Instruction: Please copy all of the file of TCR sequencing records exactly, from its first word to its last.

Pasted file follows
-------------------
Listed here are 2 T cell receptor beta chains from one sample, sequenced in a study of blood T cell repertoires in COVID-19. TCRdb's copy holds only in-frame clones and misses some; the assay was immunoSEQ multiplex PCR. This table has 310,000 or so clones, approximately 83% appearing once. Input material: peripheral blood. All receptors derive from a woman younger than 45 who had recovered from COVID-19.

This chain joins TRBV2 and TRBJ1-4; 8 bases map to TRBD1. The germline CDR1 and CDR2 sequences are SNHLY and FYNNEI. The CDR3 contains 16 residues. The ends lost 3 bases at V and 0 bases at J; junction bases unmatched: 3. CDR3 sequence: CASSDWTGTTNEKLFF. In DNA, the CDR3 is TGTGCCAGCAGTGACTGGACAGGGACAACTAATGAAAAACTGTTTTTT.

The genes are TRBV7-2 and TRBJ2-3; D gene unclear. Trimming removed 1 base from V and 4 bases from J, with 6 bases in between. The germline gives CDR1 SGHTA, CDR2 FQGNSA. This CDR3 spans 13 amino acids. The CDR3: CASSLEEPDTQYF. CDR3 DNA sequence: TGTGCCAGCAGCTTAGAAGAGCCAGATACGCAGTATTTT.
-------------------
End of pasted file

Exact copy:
Listed here are 2 T cell receptor beta chains from one sample, sequenced in a study of blood T cell repertoires in COVID-19. TCRdb's copy holds only in-frame clones and misses some; the assay was immunoSEQ multiplex PCR. This table has 310,000 or so clones, approximately 83% appearing once. Input material: peripheral blood. All receptors derive from a woman younger than 45 who had recovered from COVID-19.

This chain joins TRBV2 and TRBJ1-4; 8 bases map to TRBD1. The germline CDR1 and CDR2 sequences are SNHLY and FYNNEI. The CDR3 contains 16 residues. The ends lost 3 bases at V and 0 bases at J; junction bases unmatched: 3. CDR3 sequence: CASSDWTGTTNEKLFF. In DNA, the CDR3 is TGTGCCAGCAGTGACTGGACAGGGACAACTAATGAAAAACTGTTTTTT.

The genes are TRBV7-2 and TRBJ2-3; D gene unclear. Trimming removed 1 base from V and 4 bases from J, with 6 bases in between. The germline gives CDR1 SGHTA, CDR2 FQGNSA. This CDR3 spans 13 amino acids. The CDR3: CASSLEEPDTQYF. CDR3 DNA sequence: TGTGCCAGCAGCTTAGAAGAGCCAGATACGCAGTATTTT.